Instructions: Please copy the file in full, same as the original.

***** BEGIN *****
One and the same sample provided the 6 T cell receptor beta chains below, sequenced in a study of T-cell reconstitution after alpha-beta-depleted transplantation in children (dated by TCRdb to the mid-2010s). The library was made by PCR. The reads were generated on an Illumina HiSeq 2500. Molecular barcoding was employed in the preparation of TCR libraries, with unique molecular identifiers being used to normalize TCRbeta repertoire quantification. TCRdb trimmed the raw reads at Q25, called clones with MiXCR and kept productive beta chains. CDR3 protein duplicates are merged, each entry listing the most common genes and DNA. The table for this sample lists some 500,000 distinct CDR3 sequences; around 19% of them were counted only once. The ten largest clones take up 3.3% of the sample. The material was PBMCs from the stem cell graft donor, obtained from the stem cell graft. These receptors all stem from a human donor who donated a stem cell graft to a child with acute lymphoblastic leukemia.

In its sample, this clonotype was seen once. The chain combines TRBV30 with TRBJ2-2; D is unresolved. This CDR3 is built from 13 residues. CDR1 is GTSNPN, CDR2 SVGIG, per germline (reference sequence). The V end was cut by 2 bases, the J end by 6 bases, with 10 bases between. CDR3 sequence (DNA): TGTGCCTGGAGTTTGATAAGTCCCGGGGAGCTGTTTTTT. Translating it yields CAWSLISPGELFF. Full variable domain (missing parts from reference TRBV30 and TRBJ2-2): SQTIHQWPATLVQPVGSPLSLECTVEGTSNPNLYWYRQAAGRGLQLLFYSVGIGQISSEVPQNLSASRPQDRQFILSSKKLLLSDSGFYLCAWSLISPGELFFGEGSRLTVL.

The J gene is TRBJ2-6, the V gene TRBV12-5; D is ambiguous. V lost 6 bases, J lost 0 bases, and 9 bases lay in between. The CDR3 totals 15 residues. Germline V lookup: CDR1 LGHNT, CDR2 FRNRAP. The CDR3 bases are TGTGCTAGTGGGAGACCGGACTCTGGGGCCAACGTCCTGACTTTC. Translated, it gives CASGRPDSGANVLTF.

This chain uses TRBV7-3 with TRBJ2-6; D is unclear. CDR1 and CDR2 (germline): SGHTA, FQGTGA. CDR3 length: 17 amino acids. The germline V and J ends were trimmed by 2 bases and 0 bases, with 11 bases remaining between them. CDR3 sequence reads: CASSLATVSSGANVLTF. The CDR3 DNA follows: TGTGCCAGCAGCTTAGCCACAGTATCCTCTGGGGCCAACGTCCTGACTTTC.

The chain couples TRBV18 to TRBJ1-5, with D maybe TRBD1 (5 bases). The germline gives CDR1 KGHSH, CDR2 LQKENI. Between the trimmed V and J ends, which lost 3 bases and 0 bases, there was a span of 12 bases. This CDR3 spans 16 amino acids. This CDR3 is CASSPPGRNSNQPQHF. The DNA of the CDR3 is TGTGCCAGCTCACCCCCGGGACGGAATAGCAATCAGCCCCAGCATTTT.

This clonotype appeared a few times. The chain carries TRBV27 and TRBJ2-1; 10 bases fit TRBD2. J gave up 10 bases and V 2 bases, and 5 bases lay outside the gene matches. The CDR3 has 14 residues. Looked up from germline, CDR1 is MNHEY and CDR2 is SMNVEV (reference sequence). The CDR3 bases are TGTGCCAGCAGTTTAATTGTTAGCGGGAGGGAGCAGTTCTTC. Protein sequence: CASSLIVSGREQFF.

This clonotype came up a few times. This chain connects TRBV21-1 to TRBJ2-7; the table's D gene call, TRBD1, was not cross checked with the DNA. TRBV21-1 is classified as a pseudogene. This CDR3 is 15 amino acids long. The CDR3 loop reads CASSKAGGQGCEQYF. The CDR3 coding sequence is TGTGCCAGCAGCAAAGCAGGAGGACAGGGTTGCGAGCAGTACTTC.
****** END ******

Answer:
One and the same sample provided the 6 T cell receptor beta chains below, sequenced in a study of T-cell reconstitution after alpha-beta-depleted transplantation in children (dated by TCRdb to the mid-2010s). The library was made by PCR. The reads were generated on an Illumina HiSeq 2500. Molecular barcoding was employed in the preparation of TCR libraries, with unique molecular identifiers being used to normalize TCRbeta repertoire quantification. TCRdb trimmed the raw reads at Q25, called clones with MiXCR and kept productive beta chains. CDR3 protein duplicates are merged, each entry listing the most common genes and DNA. The table for this sample lists some 500,000 distinct CDR3 sequences; around 19% of them were counted only once. The ten largest clones take up 3.3% of the sample. The material was PBMCs from the stem cell graft donor, obtained from the stem cell graft. These receptors all stem from a human donor who donated a stem cell graft to a child with acute lymphoblastic leukemia.

In its sample, this clonotype was seen once. The chain combines TRBV30 with TRBJ2-2; D is unresolved. This CDR3 is built from 13 residues. CDR1 is GTSNPN, CDR2 SVGIG, per germline (reference sequence). The V end was cut by 2 bases, the J end by 6 bases, with 10 bases between. CDR3 sequence (DNA): TGTGCCTGGAGTTTGATAAGTCCCGGGGAGCTGTTTTTT. Translating it yields CAWSLISPGELFF. Full variable domain (missing parts from reference TRBV30 and TRBJ2-2): SQTIHQWPATLVQPVGSPLSLECTVEGTSNPNLYWYRQAAGRGLQLLFYSVGIGQISSEVPQNLSASRPQDRQFILSSKKLLLSDSGFYLCAWSLISPGELFFGEGSRLTVL.

The J gene is TRBJ2-6, the V gene TRBV12-5; D is ambiguous. V lost 6 bases, J lost 0 bases, and 9 bases lay in between. The CDR3 totals 15 residues. Germline V lookup: CDR1 LGHNT, CDR2 FRNRAP. The CDR3 bases are TGTGCTAGTGGGAGACCGGACTCTGGGGCCAACGTCCTGACTTTC. Translated, it gives CASGRPDSGANVLTF.

This chain uses TRBV7-3 with TRBJ2-6; D is unclear. CDR1 and CDR2 (germline): SGHTA, FQGTGA. CDR3 length: 17 amino acids. The germline V and J ends were trimmed by 2 bases and 0 bases, with 11 bases remaining between them. CDR3 sequence reads: CASSLATVSSGANVLTF. The CDR3 DNA follows: TGTGCCAGCAGCTTAGCCACAGTATCCTCTGGGGCCAACGTCCTGACTTTC.

The chain couples TRBV18 to TRBJ1-5, with D maybe TRBD1 (5 bases). The germline gives CDR1 KGHSH, CDR2 LQKENI. Between the trimmed V and J ends, which lost 3 bases and 0 bases, there was a span of 12 bases. This CDR3 spans 16 amino acids. This CDR3 is CASSPPGRNSNQPQHF. The DNA of the CDR3 is TGTGCCAGCTCACCCCCGGGACGGAATAGCAATCAGCCCCAGCATTTT.

This clonotype appeared a few times. The chain carries TRBV27 and TRBJ2-1; 10 bases fit TRBD2. J gave up 10 bases and V 2 bases, and 5 bases lay outside the gene matches. The CDR3 has 14 residues. Looked up from germline, CDR1 is MNHEY and CDR2 is SMNVEV (reference sequence). The CDR3 bases are TGTGCCAGCAGTTTAATTGTTAGCGGGAGGGAGCAGTTCTTC. Protein sequence: CASSLIVSGREQFF.

This clonotype came up a few times. This chain connects TRBV21-1 to TRBJ2-7; the table's D gene call, TRBD1, was not cross checked with the DNA. TRBV21-1 is classified as a pseudogene. This CDR3 is 15 amino acids long. The CDR3 loop reads CASSKAGGQGCEQYF. The CDR3 coding sequence is TGTGCCAGCAGCAAAGCAGGAGGACAGGGTTGCGAGCAGTACTTC.